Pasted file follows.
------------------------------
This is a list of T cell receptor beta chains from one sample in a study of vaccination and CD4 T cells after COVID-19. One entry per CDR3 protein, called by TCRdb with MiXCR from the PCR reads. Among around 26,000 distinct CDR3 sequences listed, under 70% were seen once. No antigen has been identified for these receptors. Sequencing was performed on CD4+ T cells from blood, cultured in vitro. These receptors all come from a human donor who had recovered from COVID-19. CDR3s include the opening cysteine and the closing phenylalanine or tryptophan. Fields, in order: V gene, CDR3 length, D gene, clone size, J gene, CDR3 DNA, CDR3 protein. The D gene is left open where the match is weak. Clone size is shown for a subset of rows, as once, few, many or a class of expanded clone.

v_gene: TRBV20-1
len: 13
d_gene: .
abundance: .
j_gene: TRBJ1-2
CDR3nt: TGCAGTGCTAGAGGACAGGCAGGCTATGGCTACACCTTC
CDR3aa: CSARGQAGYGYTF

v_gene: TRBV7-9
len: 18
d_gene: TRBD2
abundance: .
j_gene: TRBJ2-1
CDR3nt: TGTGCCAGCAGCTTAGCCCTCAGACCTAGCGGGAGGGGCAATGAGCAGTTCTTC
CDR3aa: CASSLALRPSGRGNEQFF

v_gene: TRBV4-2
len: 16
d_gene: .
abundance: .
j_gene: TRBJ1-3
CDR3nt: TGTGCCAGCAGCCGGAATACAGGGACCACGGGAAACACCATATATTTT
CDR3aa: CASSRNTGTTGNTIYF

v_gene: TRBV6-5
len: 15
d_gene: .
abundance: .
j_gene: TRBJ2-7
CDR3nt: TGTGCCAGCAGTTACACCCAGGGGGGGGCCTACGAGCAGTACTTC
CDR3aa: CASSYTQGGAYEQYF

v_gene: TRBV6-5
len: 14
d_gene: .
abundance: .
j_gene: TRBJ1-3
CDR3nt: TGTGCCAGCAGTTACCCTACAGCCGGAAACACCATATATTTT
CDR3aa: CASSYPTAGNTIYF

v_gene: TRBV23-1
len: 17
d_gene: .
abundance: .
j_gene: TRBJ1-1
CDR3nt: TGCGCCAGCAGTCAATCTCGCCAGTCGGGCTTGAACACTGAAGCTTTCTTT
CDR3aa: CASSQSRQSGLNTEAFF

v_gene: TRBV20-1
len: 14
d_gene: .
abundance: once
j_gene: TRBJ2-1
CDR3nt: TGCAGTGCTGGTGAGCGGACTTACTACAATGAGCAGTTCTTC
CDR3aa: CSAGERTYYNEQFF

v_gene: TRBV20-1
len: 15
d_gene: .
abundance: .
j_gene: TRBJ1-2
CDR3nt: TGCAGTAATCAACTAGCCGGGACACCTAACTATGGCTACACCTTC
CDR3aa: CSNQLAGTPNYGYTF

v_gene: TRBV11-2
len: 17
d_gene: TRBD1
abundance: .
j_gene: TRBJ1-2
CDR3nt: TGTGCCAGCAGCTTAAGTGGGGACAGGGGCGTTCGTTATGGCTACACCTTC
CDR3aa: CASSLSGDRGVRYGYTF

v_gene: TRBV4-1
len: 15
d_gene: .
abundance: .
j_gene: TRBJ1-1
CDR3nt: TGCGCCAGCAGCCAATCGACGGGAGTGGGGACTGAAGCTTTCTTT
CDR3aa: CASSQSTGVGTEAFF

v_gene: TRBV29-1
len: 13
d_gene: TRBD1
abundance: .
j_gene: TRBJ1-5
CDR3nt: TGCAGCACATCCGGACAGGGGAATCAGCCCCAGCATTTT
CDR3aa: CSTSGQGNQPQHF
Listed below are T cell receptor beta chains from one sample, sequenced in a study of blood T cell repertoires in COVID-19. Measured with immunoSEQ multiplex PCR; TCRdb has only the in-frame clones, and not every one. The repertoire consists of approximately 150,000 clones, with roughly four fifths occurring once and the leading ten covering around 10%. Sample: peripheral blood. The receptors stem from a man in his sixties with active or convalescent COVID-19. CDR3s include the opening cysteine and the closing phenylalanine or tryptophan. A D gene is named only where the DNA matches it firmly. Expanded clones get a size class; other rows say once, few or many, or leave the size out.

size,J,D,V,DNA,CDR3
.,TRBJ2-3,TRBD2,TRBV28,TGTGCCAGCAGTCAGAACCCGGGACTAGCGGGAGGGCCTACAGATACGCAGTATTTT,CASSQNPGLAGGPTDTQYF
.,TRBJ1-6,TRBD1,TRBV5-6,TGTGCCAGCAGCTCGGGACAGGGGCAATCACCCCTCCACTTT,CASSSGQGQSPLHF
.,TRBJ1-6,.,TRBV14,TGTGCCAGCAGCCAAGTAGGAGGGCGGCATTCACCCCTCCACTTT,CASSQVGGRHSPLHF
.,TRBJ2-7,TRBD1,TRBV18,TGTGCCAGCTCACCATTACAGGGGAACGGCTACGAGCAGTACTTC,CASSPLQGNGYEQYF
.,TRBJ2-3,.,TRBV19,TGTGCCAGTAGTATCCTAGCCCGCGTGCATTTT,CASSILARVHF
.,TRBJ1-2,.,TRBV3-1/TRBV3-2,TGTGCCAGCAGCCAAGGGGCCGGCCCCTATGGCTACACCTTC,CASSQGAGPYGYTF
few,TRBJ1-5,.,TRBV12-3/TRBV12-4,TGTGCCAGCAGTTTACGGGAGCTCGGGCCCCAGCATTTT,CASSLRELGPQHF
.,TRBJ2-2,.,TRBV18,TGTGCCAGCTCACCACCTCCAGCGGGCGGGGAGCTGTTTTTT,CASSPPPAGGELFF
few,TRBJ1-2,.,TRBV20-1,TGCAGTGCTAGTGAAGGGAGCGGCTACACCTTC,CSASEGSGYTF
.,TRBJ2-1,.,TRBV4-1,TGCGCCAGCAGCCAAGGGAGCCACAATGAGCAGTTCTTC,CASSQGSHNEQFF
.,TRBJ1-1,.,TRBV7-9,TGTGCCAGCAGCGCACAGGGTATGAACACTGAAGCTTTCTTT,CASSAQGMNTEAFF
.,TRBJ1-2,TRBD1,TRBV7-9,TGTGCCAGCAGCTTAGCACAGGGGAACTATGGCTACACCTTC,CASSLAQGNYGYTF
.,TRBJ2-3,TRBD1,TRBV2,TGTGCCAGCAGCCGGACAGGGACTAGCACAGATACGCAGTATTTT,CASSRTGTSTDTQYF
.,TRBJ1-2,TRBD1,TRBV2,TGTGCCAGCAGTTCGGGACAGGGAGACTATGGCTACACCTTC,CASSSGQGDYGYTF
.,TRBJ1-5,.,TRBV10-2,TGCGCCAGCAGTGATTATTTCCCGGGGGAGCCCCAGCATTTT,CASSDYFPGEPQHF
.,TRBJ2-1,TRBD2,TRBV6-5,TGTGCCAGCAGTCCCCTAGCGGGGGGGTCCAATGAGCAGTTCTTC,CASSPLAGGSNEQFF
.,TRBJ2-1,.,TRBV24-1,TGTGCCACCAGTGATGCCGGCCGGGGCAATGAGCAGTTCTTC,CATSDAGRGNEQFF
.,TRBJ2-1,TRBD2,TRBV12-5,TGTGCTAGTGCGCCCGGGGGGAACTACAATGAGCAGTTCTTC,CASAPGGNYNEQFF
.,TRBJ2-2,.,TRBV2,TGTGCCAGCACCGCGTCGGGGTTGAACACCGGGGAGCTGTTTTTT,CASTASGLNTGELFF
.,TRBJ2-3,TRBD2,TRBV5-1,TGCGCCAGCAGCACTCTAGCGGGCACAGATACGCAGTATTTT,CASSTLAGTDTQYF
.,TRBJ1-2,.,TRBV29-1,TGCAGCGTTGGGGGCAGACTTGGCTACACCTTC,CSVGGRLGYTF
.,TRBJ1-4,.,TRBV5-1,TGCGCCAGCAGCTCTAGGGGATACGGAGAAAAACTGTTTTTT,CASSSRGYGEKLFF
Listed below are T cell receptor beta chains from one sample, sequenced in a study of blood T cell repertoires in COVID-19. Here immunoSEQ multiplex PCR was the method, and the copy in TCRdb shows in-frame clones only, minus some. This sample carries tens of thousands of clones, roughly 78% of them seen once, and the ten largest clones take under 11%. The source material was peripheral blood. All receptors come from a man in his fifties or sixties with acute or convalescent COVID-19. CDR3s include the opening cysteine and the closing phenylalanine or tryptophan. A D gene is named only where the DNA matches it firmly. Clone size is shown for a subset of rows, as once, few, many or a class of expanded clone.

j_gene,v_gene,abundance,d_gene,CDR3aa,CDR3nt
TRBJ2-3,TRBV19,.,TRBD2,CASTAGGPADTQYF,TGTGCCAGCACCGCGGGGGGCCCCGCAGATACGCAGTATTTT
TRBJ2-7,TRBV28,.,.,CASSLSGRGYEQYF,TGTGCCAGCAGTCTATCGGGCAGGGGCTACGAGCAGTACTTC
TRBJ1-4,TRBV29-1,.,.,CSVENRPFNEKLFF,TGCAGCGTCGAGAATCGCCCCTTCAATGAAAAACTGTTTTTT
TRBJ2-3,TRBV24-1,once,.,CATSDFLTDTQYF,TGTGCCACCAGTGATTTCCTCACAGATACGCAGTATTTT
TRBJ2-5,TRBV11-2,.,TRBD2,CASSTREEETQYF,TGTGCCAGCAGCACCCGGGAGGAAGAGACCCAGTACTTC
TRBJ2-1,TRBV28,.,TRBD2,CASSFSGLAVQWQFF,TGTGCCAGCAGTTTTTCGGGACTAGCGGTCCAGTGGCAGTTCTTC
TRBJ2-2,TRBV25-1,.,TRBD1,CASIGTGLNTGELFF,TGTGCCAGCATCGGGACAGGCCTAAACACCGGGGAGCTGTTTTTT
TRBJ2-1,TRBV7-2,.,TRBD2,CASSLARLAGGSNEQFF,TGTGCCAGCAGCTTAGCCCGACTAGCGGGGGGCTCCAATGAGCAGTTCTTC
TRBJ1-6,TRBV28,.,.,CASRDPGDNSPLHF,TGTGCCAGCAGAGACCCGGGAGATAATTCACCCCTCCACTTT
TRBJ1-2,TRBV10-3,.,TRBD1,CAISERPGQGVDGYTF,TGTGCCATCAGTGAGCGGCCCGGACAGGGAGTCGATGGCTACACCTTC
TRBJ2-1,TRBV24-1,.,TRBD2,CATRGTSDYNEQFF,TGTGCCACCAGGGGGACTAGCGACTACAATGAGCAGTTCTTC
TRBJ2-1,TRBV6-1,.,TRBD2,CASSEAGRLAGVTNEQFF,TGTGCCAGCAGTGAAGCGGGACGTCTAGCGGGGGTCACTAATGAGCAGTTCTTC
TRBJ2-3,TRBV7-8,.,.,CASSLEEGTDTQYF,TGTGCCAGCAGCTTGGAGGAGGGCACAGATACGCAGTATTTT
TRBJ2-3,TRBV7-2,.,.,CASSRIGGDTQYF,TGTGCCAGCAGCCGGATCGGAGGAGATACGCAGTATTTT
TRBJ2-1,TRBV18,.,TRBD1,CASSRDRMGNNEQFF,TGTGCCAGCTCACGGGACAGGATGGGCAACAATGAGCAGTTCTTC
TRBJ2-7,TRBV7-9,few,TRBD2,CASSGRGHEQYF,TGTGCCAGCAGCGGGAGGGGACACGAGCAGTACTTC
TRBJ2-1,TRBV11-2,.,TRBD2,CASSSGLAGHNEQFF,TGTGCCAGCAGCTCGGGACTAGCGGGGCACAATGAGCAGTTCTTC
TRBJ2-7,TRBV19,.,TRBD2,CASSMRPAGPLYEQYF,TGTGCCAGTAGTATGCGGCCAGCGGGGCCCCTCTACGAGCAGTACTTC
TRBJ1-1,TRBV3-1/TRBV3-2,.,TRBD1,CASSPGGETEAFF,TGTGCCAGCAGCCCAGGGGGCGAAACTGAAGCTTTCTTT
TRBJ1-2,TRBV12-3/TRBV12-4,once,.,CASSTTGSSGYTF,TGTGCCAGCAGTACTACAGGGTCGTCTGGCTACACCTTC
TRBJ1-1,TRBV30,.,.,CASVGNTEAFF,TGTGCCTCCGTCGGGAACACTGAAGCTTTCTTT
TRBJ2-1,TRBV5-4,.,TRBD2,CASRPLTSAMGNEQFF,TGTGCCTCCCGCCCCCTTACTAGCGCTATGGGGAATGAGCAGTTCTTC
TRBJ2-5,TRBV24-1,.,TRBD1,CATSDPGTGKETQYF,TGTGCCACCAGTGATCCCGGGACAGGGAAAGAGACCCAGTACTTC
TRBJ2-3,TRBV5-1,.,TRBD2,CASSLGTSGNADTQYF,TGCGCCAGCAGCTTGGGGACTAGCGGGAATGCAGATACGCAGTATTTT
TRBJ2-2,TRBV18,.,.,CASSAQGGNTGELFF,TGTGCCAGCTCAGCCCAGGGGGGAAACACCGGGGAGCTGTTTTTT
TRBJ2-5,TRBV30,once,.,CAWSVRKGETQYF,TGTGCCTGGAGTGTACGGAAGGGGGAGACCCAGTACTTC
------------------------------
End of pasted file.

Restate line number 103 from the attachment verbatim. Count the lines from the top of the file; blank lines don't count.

Listed below are T cell receptor beta chains from one sample, sequenced in a study of blood T cell repertoires in COVID-19. Here immunoSEQ multiplex PCR was the method, and the copy in TCRdb shows in-frame clones only, minus some. This sample carries tens of thousands of clones, roughly 78% of them seen once, and the ten largest clones take under 11%. The source material was peripheral blood. All receptors come from a man in his fifties or sixties with acute or convalescent COVID-19. CDR3s include the opening cysteine and the closing phenylalanine or tryptophan. A D gene is named only where the DNA matches it firmly. Clone size is shown for a subset of rows, as once, few, many or a class of expanded clone.